Upon the outbreak of hostilities Germany's dirigible fleet was in a condition of complete preparedness, was better organised, and better equipped than that of any of her rivals. At the same time it constituted more of a paper than a fighting array for reasons which I will explain later. But there was another point which had escaped general observation. Standardisation of parts and the installation of the desired machinery had accomplished one greatly desired end--the construction of new craft had been accelerated. Before the war an interesting experiment was carried out to determine how speedily a vessel could be built. The result proved that a dirigible of the most powerful type could be completed within eight weeks and forthwith the various constructional establishments were brought into line so as to maintain this rate of building.
The growth of the Zeppelin, although built upon disaster, has been amazing. The craft of 1906 had a capacity of 430,000 cubic feet and a speed of 36 miles per hour. In 1911 the creator of this type launched a huge craft having a capacity of 627,000 cubic feet. In the meantime speed had likewise been augmented by the use of more powerful motors until 52 miles an hour was attained. But this by no means represented the limit. The foregoing vessels had been designed for land service purely and simply, but now the German authorities demanded similar craft for naval use, possessed of high speed and greater radius of action. Count Zeppelin rose to the occasion, and on October 7th, 1912, launched at Friedrichshafen the monster craft "L-I," 525 feet in length, 50 feet in diameter, of 776,900 cubic feet capacity, a displacement of 22 tons and equipped with three sets of motors aggregating more than 500 horse-power, and capable of imparting a speed of 52 miles per hour.
The appearance of this craft was hailed with intense delight by the German nation, while the naval department considered her to be a wonderful acquisition, especially after the searching reliability trial. In charge of Count Zeppelin and manned by a crew of 22 officers and men together with nearly three tons of fuel--the fuel capacity conveys some idea of her possible radius of action--she travelled from Friedrichshafen to Johannisthal in 32 hours. On this remarkable journey another point was established which was of far-reaching significance. The vessel was equipped with wireless telegraphy and therewith she kept in touch with the earth below throughout the journey, dropping and picking up wireless stations as she progressed with complete facility. This was a distinct achievement, inasmuch as the vessel having been constructed especially for naval operations she would be able to keep in touch with the warships below, guiding them unerringly during their movement.
The cross-country trip having proved so completely successful the authorities were induced to believe that travelling over water would be equally satisfactory. Accordingly the "L-I" was dispatched to the island of Heligoland, the intention being to participate in naval manoeuvres in order to provide some reliable data as to the value of these craft operating in conjunction with warships. But in these tests German ambition and pride received a check. The huge Zeppelin was manoeuvring over the North Sea within easy reach of Heligoland, when she was caught by one of those sudden storms peculiar to that stretch of salt water. In a moment she was stricken helpless; her motive power was overwhelmed by the blind forces of Nature. The wind caught her as it would a soap-bubble and hurled her into the sea, precipitating the most disastrous calamity in the annals of aeronautics, since not only was the ship lost, but fifteen of her crew of 22 officers and men were drowned.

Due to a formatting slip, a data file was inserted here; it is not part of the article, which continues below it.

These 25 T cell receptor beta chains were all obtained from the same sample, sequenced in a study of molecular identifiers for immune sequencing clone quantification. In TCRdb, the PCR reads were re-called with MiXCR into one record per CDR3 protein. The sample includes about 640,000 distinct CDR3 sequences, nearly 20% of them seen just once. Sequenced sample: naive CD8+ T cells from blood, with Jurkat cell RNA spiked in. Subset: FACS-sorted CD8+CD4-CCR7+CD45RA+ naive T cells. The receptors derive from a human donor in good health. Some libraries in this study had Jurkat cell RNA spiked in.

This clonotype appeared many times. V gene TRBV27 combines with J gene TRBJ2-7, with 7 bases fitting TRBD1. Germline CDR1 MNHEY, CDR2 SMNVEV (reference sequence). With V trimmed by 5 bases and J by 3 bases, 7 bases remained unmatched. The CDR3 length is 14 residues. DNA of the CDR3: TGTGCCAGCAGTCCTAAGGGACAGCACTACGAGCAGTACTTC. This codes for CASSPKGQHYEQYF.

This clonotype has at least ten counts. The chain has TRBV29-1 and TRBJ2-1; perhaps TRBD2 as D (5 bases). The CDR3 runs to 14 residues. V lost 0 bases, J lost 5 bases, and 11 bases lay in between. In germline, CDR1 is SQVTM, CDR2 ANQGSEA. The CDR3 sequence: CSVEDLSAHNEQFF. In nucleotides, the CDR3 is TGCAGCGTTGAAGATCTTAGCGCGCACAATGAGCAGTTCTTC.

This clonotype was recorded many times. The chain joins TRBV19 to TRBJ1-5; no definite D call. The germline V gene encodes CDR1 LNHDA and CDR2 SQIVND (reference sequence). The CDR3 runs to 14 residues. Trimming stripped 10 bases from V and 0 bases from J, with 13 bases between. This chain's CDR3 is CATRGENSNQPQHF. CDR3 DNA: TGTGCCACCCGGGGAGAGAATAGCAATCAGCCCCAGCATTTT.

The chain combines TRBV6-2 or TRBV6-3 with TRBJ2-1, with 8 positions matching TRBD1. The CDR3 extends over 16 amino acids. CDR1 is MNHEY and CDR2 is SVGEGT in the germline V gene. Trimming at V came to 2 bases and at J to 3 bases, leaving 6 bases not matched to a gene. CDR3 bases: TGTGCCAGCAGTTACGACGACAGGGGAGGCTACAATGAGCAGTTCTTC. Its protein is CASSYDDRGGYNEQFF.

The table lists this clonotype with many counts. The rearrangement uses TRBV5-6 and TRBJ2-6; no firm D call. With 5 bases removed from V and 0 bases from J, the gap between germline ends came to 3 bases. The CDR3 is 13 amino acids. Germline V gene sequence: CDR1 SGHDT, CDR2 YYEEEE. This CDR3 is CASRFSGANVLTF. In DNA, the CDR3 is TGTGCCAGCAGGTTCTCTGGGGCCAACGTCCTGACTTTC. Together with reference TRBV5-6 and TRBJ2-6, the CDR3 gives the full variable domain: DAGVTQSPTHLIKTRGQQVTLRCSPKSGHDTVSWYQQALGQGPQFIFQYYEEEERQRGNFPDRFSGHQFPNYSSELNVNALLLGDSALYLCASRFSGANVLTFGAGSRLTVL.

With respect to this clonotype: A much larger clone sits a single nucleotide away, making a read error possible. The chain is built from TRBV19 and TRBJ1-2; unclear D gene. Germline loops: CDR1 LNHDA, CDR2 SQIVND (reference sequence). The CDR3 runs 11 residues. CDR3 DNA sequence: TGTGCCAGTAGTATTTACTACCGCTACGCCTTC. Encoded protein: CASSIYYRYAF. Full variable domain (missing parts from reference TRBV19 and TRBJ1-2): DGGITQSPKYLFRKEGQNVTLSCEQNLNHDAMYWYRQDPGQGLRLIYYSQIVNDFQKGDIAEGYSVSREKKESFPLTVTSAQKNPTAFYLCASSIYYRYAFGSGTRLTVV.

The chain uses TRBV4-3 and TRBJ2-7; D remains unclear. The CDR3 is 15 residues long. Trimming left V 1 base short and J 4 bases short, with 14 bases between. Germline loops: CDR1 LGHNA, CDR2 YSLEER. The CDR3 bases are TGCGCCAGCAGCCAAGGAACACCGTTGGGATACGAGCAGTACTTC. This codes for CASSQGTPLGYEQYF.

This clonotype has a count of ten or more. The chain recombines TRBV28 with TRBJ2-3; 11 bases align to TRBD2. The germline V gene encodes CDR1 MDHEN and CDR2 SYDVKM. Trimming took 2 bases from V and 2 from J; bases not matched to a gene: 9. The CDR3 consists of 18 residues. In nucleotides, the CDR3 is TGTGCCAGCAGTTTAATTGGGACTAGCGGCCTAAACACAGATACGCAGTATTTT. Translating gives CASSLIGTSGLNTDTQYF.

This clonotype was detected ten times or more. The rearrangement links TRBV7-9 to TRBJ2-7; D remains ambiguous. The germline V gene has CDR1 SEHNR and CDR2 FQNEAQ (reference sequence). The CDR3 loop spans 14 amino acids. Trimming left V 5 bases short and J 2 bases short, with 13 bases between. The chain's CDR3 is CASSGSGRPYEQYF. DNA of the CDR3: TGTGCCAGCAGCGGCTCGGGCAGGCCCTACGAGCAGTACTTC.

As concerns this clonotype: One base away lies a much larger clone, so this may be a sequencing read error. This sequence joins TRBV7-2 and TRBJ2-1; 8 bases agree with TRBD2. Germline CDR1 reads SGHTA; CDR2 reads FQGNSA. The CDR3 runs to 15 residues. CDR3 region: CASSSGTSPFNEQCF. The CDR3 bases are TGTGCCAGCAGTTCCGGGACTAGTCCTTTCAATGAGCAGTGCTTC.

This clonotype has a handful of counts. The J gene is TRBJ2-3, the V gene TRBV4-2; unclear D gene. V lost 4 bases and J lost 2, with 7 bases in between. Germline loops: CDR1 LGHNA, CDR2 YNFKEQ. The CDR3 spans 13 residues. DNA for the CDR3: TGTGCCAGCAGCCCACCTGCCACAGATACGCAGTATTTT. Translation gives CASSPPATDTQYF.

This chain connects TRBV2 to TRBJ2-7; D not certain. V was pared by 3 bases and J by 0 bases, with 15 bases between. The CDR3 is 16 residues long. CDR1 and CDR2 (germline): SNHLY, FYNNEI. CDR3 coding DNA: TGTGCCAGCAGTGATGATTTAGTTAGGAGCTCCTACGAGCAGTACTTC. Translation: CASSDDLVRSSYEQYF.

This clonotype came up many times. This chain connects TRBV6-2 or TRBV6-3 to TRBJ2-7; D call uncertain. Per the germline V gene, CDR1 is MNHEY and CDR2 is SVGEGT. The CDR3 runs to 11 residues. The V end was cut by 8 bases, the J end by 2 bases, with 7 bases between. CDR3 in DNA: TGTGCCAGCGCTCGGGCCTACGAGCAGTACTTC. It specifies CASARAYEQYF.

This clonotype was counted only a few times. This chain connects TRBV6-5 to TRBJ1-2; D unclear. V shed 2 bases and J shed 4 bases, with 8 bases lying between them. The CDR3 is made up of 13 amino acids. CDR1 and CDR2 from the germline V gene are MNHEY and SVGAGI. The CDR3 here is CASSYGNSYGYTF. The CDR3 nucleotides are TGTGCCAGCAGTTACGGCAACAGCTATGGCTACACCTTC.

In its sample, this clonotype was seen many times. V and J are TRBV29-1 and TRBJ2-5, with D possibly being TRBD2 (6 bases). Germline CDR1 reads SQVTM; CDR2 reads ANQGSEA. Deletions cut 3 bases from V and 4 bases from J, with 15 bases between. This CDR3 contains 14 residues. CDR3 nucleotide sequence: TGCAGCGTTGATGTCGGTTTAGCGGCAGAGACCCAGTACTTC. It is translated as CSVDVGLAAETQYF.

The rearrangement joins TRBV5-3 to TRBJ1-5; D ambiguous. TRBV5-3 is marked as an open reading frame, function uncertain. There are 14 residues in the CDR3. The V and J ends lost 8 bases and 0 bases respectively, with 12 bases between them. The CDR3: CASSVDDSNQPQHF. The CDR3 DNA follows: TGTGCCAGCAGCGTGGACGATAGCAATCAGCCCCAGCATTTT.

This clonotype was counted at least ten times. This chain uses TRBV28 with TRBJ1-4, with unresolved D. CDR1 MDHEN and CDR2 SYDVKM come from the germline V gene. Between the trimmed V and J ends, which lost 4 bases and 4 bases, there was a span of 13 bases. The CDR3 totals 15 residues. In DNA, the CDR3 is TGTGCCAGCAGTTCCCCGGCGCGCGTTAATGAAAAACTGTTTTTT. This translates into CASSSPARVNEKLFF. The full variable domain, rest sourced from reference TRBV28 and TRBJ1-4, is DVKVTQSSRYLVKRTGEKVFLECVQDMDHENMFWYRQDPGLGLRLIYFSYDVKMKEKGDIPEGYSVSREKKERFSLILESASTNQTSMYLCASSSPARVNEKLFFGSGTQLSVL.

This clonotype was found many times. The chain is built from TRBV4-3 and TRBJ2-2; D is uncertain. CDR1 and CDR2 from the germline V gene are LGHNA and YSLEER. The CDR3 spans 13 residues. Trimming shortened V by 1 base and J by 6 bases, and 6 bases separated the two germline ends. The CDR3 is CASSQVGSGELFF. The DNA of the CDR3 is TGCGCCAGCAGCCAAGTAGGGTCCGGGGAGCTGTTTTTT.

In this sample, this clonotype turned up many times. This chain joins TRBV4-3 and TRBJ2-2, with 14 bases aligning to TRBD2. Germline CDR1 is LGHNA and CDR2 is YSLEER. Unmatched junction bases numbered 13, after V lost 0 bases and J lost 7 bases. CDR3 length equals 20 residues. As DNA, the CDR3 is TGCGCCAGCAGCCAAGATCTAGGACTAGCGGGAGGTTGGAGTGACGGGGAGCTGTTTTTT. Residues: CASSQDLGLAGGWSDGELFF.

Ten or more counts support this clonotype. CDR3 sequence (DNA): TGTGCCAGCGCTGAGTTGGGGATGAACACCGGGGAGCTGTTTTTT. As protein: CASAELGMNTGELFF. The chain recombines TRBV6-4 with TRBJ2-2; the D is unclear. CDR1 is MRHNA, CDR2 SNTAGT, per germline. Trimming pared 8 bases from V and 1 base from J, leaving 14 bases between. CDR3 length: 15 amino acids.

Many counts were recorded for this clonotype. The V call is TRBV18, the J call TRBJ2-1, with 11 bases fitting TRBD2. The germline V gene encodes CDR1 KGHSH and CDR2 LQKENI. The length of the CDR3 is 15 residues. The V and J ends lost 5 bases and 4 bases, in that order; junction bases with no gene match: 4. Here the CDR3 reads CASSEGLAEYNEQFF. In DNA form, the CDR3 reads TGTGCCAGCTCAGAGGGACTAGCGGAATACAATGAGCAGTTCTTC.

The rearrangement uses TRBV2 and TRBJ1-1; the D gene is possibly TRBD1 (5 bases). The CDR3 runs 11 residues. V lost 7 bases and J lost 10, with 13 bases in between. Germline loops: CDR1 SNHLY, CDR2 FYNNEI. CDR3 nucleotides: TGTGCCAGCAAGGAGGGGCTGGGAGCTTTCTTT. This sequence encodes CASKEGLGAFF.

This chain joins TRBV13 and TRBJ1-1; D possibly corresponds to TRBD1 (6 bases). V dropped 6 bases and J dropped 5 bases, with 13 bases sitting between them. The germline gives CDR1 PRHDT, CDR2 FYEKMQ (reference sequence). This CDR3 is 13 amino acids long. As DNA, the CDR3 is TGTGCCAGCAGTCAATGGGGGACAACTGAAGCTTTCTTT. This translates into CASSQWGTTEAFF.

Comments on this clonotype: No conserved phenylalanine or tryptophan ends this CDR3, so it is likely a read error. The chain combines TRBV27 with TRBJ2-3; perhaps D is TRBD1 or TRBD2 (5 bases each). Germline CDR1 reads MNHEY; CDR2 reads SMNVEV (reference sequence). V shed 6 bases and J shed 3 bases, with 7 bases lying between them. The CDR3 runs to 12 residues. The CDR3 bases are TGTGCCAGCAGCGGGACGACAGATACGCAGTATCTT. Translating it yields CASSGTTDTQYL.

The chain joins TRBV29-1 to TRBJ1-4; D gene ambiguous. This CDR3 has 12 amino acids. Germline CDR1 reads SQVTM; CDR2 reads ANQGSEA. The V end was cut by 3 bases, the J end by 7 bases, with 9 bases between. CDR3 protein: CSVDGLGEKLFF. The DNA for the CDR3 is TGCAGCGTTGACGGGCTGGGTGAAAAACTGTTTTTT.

The catastrophe created consternation in German aeronautical circles. A searching inquiry was held to explain the disaster, but as usual it failed to yield much material information. It is a curious circumstance, but every successive Zeppelin disaster, and their number is legion, has been attributable to a new cause. In this instance the accident was additionally disturbing, inasmuch as the ship had been flying across country continuously for about twelve months and had covered more miles than any preceding craft of her type. No scientific explanation for the disaster was forthcoming, but the commander of the vessel, who sank with his ship, had previously ventured his personal opinion that the vessel was over-loaded to meet the calls of ambition, was by no means seaworthy, and that sooner or later she would be caught by a heavy broadside wind and rendered helpless, or that she would make a headlong dive to destruction. It is a significant fact that he never had any faith in the airship, at least for sea duty, though in response to official command he carried out his duties faithfully and with a blind resignation to Fate.
Meantime, owing to the success of the "L-I" in cross-country operations, another and more powerful craft, the "L-II" had been taken in hand, and this was constructed also for naval use. While shorter than her consort, being only 487 feet over all, thisvessel had a greater beam--55 feet. This latter increase was decided because it was conceded to be an easier matter to provide for greater beam than enhanced length in the existing air-ship harbours. The "L-II" displaced 27 tons--five tons in excess of her predecessor. In this vessel many innovations were introduced, such as the provision of the passage-way connecting the cars within the hull, instead of outside the latter as had hitherto been the practice, while the three cars were placed more closely together than formerly. The motors were of an improved type, giving an aggregate output of 900 horse-power, and were divided into four separate units, housed in two engine-rooms, the front car being a replica in every detail of the navigating bridge of a warship.